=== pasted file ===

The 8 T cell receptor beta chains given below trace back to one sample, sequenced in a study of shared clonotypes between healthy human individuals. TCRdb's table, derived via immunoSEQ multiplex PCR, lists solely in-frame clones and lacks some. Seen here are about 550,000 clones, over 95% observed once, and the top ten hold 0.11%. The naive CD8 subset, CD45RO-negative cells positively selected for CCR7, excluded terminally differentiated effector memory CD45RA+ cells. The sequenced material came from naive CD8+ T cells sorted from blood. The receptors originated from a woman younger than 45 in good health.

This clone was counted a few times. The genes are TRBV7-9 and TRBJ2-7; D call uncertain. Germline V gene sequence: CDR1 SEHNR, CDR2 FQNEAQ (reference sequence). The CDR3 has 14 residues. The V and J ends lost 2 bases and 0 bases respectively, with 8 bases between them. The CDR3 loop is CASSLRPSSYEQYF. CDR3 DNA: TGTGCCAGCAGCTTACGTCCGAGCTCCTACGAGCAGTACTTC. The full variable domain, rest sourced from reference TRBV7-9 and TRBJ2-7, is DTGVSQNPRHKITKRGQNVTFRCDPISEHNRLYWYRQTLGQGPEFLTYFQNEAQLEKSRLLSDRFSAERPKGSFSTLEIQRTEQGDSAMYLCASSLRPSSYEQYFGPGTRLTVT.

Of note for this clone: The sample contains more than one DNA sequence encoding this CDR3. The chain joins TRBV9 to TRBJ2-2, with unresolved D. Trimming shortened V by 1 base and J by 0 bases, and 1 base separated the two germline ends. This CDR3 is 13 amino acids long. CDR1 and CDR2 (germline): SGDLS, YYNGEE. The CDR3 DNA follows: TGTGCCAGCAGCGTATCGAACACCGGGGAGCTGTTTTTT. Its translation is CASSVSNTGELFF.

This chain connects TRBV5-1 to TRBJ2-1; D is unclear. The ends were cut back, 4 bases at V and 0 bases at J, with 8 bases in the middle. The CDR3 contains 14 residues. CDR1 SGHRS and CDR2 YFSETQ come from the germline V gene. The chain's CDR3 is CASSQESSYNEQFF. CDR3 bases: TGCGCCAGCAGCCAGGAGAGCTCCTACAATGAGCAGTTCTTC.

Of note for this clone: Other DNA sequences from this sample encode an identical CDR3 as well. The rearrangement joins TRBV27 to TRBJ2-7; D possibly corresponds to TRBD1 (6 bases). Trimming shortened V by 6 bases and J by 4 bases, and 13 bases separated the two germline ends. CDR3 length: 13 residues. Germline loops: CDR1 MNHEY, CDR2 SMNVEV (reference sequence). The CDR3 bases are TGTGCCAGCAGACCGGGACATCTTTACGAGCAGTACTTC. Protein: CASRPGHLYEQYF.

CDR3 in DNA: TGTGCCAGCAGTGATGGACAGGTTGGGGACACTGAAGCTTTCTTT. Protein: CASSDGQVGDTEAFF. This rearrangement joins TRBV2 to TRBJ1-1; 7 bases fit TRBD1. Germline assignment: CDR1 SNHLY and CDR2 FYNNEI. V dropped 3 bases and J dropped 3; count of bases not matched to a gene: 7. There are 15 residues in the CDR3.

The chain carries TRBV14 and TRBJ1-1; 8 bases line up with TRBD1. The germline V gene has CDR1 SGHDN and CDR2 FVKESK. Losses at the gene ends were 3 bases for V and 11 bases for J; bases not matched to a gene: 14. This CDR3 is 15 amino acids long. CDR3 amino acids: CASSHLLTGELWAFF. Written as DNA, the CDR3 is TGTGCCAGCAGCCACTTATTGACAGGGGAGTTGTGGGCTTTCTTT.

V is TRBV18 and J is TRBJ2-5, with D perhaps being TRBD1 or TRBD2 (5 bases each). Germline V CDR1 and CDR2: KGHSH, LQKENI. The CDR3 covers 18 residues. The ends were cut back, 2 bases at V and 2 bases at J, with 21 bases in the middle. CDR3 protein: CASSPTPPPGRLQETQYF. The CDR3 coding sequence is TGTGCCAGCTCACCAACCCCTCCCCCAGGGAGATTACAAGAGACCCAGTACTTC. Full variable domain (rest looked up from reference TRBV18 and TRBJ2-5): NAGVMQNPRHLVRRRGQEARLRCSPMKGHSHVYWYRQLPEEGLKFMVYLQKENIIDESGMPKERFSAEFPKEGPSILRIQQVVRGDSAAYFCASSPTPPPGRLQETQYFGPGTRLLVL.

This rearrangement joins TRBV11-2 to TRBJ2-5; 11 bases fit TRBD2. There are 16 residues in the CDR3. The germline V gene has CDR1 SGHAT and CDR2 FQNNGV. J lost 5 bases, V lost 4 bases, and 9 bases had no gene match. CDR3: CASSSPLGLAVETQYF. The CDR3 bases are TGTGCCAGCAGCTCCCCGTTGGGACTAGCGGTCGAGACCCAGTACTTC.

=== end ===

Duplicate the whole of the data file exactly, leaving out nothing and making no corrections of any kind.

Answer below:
The 8 T cell receptor beta chains given below trace back to one sample, sequenced in a study of shared clonotypes between healthy human individuals. TCRdb's table, derived via immunoSEQ multiplex PCR, lists solely in-frame clones and lacks some. Seen here are about 550,000 clones, over 95% observed once, and the top ten hold 0.11%. The naive CD8 subset, CD45RO-negative cells positively selected for CCR7, excluded terminally differentiated effector memory CD45RA+ cells. The sequenced material came from naive CD8+ T cells sorted from blood. The receptors originated from a woman younger than 45 in good health.

This clone was counted a few times. The genes are TRBV7-9 and TRBJ2-7; D call uncertain. Germline V gene sequence: CDR1 SEHNR, CDR2 FQNEAQ (reference sequence). The CDR3 has 14 residues. The V and J ends lost 2 bases and 0 bases respectively, with 8 bases between them. The CDR3 loop is CASSLRPSSYEQYF. CDR3 DNA: TGTGCCAGCAGCTTACGTCCGAGCTCCTACGAGCAGTACTTC. The full variable domain, rest sourced from reference TRBV7-9 and TRBJ2-7, is DTGVSQNPRHKITKRGQNVTFRCDPISEHNRLYWYRQTLGQGPEFLTYFQNEAQLEKSRLLSDRFSAERPKGSFSTLEIQRTEQGDSAMYLCASSLRPSSYEQYFGPGTRLTVT.

Of note for this clone: The sample contains more than one DNA sequence encoding this CDR3. The chain joins TRBV9 to TRBJ2-2, with unresolved D. Trimming shortened V by 1 base and J by 0 bases, and 1 base separated the two germline ends. This CDR3 is 13 amino acids long. CDR1 and CDR2 (germline): SGDLS, YYNGEE. The CDR3 DNA follows: TGTGCCAGCAGCGTATCGAACACCGGGGAGCTGTTTTTT. Its translation is CASSVSNTGELFF.

This chain connects TRBV5-1 to TRBJ2-1; D is unclear. The ends were cut back, 4 bases at V and 0 bases at J, with 8 bases in the middle. The CDR3 contains 14 residues. CDR1 SGHRS and CDR2 YFSETQ come from the germline V gene. The chain's CDR3 is CASSQESSYNEQFF. CDR3 bases: TGCGCCAGCAGCCAGGAGAGCTCCTACAATGAGCAGTTCTTC.

Of note for this clone: Other DNA sequences from this sample encode an identical CDR3 as well. The rearrangement joins TRBV27 to TRBJ2-7; D possibly corresponds to TRBD1 (6 bases). Trimming shortened V by 6 bases and J by 4 bases, and 13 bases separated the two germline ends. CDR3 length: 13 residues. Germline loops: CDR1 MNHEY, CDR2 SMNVEV (reference sequence). The CDR3 bases are TGTGCCAGCAGACCGGGACATCTTTACGAGCAGTACTTC. Protein: CASRPGHLYEQYF.

CDR3 in DNA: TGTGCCAGCAGTGATGGACAGGTTGGGGACACTGAAGCTTTCTTT. Protein: CASSDGQVGDTEAFF. This rearrangement joins TRBV2 to TRBJ1-1; 7 bases fit TRBD1. Germline assignment: CDR1 SNHLY and CDR2 FYNNEI. V dropped 3 bases and J dropped 3; count of bases not matched to a gene: 7. There are 15 residues in the CDR3.

The chain carries TRBV14 and TRBJ1-1; 8 bases line up with TRBD1. The germline V gene has CDR1 SGHDN and CDR2 FVKESK. Losses at the gene ends were 3 bases for V and 11 bases for J; bases not matched to a gene: 14. This CDR3 is 15 amino acids long. CDR3 amino acids: CASSHLLTGELWAFF. Written as DNA, the CDR3 is TGTGCCAGCAGCCACTTATTGACAGGGGAGTTGTGGGCTTTCTTT.

V is TRBV18 and J is TRBJ2-5, with D perhaps being TRBD1 or TRBD2 (5 bases each). Germline V CDR1 and CDR2: KGHSH, LQKENI. The CDR3 covers 18 residues. The ends were cut back, 2 bases at V and 2 bases at J, with 21 bases in the middle. CDR3 protein: CASSPTPPPGRLQETQYF. The CDR3 coding sequence is TGTGCCAGCTCACCAACCCCTCCCCCAGGGAGATTACAAGAGACCCAGTACTTC. Full variable domain (rest looked up from reference TRBV18 and TRBJ2-5): NAGVMQNPRHLVRRRGQEARLRCSPMKGHSHVYWYRQLPEEGLKFMVYLQKENIIDESGMPKERFSAEFPKEGPSILRIQQVVRGDSAAYFCASSPTPPPGRLQETQYFGPGTRLLVL.

This rearrangement joins TRBV11-2 to TRBJ2-5; 11 bases fit TRBD2. There are 16 residues in the CDR3. The germline V gene has CDR1 SGHAT and CDR2 FQNNGV. J lost 5 bases, V lost 4 bases, and 9 bases had no gene match. CDR3: CASSSPLGLAVETQYF. The CDR3 bases are TGTGCCAGCAGCTCCCCGTTGGGACTAGCGGTCGAGACCCAGTACTTC.